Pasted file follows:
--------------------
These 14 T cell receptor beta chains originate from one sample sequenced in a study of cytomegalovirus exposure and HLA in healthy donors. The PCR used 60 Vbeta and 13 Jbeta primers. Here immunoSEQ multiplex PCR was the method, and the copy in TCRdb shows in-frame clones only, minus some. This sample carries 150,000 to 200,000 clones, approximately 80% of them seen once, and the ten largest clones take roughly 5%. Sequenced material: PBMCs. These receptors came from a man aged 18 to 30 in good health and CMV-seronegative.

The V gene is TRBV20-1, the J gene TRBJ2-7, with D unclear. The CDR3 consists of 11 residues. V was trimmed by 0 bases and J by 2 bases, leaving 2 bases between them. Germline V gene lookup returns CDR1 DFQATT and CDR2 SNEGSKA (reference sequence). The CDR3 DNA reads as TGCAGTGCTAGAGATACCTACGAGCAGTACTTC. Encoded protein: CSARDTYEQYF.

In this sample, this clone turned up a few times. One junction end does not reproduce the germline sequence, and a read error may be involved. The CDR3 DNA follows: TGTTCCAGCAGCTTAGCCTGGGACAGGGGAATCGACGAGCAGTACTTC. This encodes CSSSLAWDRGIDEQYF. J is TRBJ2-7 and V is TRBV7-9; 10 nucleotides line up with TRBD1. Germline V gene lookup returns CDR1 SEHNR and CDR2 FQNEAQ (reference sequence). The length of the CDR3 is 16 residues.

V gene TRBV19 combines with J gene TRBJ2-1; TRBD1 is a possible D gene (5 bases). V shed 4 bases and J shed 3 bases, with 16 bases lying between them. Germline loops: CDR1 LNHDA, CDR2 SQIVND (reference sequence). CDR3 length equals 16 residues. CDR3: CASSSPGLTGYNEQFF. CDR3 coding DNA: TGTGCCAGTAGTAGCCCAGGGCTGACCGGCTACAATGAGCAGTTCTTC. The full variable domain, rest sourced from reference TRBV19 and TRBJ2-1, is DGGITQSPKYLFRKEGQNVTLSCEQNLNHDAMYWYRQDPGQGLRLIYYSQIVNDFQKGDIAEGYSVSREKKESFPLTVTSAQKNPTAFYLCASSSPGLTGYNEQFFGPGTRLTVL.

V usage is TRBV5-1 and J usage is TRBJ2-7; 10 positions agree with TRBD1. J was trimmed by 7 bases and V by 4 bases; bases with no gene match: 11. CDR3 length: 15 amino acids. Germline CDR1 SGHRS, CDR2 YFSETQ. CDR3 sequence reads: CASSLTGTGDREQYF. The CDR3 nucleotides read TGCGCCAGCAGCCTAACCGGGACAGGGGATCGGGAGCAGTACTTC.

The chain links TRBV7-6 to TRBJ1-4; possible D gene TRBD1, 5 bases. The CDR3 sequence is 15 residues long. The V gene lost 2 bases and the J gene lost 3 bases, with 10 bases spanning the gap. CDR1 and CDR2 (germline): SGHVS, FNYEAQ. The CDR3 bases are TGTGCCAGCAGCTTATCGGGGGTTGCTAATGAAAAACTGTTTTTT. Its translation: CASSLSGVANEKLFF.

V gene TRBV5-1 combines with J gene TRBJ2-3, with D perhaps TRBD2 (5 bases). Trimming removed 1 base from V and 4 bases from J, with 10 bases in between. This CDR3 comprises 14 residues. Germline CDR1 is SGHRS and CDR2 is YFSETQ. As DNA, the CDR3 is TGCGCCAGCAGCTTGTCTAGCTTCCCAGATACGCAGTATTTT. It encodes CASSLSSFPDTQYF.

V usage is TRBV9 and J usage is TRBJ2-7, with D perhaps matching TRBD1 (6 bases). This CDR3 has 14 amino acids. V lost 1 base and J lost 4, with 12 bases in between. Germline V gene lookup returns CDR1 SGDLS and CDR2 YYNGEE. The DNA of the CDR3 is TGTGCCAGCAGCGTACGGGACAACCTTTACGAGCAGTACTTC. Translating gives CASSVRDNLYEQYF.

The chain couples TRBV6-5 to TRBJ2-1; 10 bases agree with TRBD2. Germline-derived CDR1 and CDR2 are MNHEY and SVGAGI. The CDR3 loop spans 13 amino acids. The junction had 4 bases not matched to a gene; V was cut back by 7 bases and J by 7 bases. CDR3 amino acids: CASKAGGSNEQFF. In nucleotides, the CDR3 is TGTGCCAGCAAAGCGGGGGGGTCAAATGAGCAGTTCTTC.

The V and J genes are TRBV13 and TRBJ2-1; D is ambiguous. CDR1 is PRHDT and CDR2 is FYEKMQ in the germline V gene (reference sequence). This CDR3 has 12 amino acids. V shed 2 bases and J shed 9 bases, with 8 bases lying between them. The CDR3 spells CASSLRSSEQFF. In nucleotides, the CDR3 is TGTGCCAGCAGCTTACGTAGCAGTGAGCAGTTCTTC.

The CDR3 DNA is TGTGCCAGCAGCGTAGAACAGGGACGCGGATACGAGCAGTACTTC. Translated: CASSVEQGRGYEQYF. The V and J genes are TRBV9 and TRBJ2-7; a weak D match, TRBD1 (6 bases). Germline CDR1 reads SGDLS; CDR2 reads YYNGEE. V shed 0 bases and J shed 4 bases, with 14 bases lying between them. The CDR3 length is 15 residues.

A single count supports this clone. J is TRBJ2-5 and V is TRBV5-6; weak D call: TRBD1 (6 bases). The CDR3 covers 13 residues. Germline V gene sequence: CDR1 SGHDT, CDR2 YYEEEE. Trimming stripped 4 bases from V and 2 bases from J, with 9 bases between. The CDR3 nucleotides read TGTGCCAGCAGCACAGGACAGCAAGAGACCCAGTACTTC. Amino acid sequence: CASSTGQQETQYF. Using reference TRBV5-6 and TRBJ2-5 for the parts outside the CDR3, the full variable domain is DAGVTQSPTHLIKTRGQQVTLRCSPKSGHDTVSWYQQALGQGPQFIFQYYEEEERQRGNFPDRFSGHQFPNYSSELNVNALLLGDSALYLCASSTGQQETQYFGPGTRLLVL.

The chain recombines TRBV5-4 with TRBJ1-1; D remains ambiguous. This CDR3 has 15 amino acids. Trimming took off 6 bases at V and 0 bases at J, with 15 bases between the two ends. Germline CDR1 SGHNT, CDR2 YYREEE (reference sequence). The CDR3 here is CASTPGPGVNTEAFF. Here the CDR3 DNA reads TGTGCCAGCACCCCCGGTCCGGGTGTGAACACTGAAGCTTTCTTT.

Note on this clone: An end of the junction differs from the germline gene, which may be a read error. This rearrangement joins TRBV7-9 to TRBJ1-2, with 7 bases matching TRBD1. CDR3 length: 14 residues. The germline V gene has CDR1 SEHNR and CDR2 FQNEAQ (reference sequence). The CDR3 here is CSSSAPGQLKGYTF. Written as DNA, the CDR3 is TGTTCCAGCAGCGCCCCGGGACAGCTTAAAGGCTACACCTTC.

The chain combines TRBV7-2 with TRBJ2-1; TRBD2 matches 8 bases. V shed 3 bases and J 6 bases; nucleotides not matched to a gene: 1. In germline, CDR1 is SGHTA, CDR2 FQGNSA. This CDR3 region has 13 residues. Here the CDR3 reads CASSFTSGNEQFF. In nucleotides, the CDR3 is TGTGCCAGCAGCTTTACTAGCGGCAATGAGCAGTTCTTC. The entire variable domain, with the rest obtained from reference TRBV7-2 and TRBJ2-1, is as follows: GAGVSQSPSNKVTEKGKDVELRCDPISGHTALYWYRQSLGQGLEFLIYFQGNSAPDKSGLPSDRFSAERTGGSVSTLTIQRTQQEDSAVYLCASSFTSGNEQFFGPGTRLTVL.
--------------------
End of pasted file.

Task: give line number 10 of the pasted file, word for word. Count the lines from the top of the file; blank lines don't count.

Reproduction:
The V and J genes are TRBV13 and TRBJ2-1; D is ambiguous. CDR1 is PRHDT and CDR2 is FYEKMQ in the germline V gene (reference sequence). This CDR3 has 12 amino acids. V shed 2 bases and J shed 9 bases, with 8 bases lying between them. The CDR3 spells CASSLRSSEQFF. In nucleotides, the CDR3 is TGTGCCAGCAGCTTACGTAGCAGTGAGCAGTTCTTC.